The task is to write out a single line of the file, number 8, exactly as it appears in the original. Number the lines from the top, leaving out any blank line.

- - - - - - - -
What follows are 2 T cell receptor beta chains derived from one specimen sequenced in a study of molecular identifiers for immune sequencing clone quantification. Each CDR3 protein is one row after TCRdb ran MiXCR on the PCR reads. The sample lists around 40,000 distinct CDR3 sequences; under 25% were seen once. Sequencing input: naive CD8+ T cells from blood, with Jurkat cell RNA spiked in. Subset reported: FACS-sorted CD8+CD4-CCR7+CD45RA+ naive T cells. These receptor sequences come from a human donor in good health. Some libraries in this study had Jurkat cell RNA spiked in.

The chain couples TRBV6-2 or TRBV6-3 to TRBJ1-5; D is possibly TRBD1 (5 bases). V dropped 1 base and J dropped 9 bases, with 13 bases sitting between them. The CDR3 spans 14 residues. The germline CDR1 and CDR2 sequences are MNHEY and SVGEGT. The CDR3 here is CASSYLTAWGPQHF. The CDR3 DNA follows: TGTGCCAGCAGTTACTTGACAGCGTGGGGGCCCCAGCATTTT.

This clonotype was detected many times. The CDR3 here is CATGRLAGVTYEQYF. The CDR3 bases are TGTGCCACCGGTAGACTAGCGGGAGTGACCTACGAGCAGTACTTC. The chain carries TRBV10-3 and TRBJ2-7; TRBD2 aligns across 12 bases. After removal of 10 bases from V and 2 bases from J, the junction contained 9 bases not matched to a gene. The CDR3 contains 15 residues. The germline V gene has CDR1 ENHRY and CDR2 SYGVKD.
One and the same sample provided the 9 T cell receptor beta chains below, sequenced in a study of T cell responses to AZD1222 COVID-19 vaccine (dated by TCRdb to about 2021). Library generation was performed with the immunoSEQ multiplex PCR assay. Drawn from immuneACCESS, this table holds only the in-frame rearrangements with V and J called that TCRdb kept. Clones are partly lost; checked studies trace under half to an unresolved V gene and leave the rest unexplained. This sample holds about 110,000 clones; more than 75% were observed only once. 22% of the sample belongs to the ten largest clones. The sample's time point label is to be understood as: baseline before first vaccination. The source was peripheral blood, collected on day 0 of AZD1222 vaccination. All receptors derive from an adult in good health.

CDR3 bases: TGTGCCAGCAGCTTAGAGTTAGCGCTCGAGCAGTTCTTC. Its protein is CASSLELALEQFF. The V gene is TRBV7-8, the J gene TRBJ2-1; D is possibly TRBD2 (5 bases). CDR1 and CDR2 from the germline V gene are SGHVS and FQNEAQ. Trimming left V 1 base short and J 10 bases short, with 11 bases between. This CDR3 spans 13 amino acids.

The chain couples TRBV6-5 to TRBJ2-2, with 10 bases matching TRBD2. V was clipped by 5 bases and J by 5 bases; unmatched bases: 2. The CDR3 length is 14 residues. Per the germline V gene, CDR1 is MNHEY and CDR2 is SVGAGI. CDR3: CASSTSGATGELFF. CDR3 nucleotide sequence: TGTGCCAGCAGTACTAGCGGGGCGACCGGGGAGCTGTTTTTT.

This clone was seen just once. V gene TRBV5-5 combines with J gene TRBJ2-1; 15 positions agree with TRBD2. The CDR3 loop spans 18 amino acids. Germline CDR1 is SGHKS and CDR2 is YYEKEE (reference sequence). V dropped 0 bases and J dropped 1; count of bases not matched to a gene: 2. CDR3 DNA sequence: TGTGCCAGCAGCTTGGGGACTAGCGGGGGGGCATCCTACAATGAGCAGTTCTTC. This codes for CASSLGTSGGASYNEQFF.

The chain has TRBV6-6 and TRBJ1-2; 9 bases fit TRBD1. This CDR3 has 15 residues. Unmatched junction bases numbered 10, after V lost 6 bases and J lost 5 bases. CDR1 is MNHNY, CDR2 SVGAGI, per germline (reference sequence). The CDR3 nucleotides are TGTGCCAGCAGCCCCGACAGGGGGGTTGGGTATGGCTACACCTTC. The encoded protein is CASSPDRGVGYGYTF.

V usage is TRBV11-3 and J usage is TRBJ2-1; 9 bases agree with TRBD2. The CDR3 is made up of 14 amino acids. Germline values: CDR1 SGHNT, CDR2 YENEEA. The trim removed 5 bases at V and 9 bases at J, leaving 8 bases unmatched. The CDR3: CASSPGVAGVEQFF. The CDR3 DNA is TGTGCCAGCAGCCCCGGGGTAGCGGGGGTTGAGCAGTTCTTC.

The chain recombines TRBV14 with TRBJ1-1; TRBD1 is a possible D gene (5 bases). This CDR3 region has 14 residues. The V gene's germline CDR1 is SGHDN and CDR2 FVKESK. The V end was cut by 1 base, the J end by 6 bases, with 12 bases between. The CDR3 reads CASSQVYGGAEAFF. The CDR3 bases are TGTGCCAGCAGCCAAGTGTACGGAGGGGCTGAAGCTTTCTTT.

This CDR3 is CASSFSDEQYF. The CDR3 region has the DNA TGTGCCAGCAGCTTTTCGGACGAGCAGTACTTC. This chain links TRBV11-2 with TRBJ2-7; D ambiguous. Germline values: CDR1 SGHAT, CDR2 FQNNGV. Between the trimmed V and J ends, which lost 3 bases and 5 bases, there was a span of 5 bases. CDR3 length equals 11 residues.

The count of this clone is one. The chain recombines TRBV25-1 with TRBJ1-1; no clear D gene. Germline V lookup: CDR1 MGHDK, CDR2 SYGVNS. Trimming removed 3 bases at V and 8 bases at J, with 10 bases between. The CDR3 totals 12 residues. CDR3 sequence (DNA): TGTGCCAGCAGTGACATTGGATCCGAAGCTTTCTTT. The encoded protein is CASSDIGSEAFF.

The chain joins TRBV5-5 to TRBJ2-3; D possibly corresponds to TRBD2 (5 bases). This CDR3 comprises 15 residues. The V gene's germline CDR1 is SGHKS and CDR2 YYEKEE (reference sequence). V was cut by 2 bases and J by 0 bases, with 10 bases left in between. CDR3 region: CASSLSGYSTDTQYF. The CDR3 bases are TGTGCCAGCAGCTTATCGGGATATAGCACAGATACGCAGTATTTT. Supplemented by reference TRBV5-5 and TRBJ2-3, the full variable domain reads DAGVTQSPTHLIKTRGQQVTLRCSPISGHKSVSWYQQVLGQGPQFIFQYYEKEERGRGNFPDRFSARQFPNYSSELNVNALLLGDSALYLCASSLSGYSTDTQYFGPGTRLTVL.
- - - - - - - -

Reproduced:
The chain has TRBV6-6 and TRBJ1-2; 9 bases fit TRBD1. This CDR3 has 15 residues. Unmatched junction bases numbered 10, after V lost 6 bases and J lost 5 bases. CDR1 is MNHNY, CDR2 SVGAGI, per germline (reference sequence). The CDR3 nucleotides are TGTGCCAGCAGCCCCGACAGGGGGGTTGGGTATGGCTACACCTTC. The encoded protein is CASSPDRGVGYGYTF.